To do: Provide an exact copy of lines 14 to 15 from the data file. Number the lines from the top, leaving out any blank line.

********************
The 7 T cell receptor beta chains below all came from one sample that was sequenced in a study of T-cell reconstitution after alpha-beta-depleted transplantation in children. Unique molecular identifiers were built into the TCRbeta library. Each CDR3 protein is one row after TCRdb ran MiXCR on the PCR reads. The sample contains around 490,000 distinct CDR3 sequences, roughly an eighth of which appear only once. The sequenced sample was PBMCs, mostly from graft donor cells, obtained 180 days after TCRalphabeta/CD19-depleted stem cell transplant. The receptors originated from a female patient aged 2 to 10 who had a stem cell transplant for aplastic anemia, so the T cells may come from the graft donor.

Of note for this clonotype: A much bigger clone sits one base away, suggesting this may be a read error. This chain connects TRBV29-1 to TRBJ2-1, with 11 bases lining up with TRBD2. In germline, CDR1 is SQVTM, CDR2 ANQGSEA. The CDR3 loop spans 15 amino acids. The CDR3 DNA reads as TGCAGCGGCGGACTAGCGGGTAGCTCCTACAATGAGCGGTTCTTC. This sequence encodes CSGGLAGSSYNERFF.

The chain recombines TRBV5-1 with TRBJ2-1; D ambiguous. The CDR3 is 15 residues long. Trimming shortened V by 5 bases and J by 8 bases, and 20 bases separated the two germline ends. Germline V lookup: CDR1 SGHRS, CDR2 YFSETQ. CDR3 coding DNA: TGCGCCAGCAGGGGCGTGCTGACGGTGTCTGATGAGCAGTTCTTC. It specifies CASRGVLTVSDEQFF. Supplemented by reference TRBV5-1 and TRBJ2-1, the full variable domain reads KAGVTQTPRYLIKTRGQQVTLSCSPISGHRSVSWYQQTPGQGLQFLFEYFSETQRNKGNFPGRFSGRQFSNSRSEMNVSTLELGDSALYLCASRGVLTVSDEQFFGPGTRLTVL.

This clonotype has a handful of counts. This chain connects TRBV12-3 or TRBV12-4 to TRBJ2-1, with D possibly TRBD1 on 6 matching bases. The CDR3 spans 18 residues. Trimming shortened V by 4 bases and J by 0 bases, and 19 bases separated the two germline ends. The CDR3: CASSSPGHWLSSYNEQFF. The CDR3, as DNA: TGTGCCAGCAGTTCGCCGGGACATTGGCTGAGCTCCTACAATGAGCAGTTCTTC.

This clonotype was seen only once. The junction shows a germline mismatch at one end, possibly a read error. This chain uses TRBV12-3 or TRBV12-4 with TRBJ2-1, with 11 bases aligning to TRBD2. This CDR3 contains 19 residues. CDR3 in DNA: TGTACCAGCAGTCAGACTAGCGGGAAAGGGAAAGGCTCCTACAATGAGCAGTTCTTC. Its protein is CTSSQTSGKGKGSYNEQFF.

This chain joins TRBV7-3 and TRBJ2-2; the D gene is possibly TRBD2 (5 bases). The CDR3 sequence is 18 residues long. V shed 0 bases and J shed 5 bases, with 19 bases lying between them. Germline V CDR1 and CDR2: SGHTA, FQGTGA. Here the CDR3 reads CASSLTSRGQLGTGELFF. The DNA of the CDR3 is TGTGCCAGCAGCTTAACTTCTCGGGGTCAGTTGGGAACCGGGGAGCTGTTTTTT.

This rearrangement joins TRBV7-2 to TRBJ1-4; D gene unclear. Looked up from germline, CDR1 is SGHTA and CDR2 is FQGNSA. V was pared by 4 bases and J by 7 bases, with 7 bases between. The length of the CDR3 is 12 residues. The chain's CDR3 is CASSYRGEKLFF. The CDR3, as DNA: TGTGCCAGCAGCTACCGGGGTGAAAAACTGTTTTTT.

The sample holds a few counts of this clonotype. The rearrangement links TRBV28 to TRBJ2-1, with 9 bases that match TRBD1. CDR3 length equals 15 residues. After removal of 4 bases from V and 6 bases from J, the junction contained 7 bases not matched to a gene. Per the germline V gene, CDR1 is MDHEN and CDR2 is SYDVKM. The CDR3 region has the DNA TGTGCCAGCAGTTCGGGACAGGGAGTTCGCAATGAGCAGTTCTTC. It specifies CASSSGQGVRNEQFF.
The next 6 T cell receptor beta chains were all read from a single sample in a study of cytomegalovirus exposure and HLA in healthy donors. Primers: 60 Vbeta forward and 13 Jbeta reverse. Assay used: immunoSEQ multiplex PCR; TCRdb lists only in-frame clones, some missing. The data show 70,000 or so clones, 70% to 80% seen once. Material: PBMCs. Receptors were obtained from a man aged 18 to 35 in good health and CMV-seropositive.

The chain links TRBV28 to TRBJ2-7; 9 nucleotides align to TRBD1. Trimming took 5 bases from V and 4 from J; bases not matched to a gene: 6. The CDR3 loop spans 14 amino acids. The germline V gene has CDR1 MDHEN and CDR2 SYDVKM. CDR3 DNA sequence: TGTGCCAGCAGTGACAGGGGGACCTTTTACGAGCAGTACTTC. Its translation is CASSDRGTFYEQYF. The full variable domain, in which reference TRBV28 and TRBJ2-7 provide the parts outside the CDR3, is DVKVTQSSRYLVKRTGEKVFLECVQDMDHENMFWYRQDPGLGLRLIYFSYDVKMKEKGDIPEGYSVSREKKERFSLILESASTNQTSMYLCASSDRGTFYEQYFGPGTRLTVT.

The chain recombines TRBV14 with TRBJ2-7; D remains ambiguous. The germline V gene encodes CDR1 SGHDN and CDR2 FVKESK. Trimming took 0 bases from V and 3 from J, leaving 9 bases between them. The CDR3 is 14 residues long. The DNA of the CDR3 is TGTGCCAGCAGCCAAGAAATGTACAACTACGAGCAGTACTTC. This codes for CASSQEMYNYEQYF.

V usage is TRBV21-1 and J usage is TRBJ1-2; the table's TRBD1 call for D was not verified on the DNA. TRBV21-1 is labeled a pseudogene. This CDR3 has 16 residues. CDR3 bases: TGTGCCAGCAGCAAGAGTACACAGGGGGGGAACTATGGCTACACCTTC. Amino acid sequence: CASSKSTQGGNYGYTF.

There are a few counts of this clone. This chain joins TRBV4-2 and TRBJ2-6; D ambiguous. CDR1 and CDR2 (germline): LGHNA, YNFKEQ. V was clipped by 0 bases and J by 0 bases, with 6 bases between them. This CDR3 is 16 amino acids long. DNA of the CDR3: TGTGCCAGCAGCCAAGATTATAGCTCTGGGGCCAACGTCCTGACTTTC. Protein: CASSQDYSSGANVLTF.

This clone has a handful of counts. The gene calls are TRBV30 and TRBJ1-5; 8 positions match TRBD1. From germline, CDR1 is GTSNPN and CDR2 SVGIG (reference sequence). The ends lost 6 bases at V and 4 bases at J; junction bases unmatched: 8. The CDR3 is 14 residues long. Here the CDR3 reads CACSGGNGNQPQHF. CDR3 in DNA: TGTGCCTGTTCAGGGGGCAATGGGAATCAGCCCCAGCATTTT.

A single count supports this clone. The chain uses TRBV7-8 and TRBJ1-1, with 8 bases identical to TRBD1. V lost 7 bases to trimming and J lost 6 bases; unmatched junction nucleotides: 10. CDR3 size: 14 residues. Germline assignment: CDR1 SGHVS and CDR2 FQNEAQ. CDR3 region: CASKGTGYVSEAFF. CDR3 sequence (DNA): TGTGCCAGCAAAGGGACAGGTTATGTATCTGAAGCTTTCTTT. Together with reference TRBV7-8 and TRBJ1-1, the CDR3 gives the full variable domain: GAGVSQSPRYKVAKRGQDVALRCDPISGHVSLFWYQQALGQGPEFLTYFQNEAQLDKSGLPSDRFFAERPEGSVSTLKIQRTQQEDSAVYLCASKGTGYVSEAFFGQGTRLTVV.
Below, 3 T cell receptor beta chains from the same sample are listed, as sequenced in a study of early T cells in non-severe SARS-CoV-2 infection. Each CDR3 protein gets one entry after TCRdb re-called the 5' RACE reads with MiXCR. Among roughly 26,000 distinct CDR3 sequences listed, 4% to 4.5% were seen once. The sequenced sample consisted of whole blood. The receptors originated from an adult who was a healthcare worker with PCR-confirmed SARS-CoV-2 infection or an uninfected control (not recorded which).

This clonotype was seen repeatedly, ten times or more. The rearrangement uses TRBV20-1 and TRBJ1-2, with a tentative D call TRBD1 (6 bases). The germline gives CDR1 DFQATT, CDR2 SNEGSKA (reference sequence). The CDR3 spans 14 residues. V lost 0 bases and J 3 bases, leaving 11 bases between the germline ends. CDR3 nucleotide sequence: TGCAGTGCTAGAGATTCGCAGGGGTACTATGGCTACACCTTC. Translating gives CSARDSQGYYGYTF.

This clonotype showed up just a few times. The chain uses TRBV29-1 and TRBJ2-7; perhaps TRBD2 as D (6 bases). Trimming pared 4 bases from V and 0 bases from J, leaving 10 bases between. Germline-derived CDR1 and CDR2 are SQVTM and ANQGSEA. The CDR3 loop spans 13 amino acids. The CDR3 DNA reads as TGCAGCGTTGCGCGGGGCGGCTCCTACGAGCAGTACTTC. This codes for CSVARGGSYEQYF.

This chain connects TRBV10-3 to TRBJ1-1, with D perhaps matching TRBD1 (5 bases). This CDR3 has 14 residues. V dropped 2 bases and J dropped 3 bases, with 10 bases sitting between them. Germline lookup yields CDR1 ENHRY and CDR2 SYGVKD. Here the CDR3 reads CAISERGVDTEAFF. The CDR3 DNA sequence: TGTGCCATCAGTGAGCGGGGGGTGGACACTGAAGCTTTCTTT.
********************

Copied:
This clone has a handful of counts. The gene calls are TRBV30 and TRBJ1-5; 8 positions match TRBD1. From germline, CDR1 is GTSNPN and CDR2 SVGIG (reference sequence). The ends lost 6 bases at V and 4 bases at J; junction bases unmatched: 8. The CDR3 is 14 residues long. Here the CDR3 reads CACSGGNGNQPQHF. CDR3 in DNA: TGTGCCTGTTCAGGGGGCAATGGGAATCAGCCCCAGCATTTT.

A single count supports this clone. The chain uses TRBV7-8 and TRBJ1-1, with 8 bases identical to TRBD1. V lost 7 bases to trimming and J lost 6 bases; unmatched junction nucleotides: 10. CDR3 size: 14 residues. Germline assignment: CDR1 SGHVS and CDR2 FQNEAQ. CDR3 region: CASKGTGYVSEAFF. CDR3 sequence (DNA): TGTGCCAGCAAAGGGACAGGTTATGTATCTGAAGCTTTCTTT. Together with reference TRBV7-8 and TRBJ1-1, the CDR3 gives the full variable domain: GAGVSQSPRYKVAKRGQDVALRCDPISGHVSLFWYQQALGQGPEFLTYFQNEAQLDKSGLPSDRFFAERPEGSVSTLKIQRTQQEDSAVYLCASKGTGYVSEAFFGQGTRLTVV.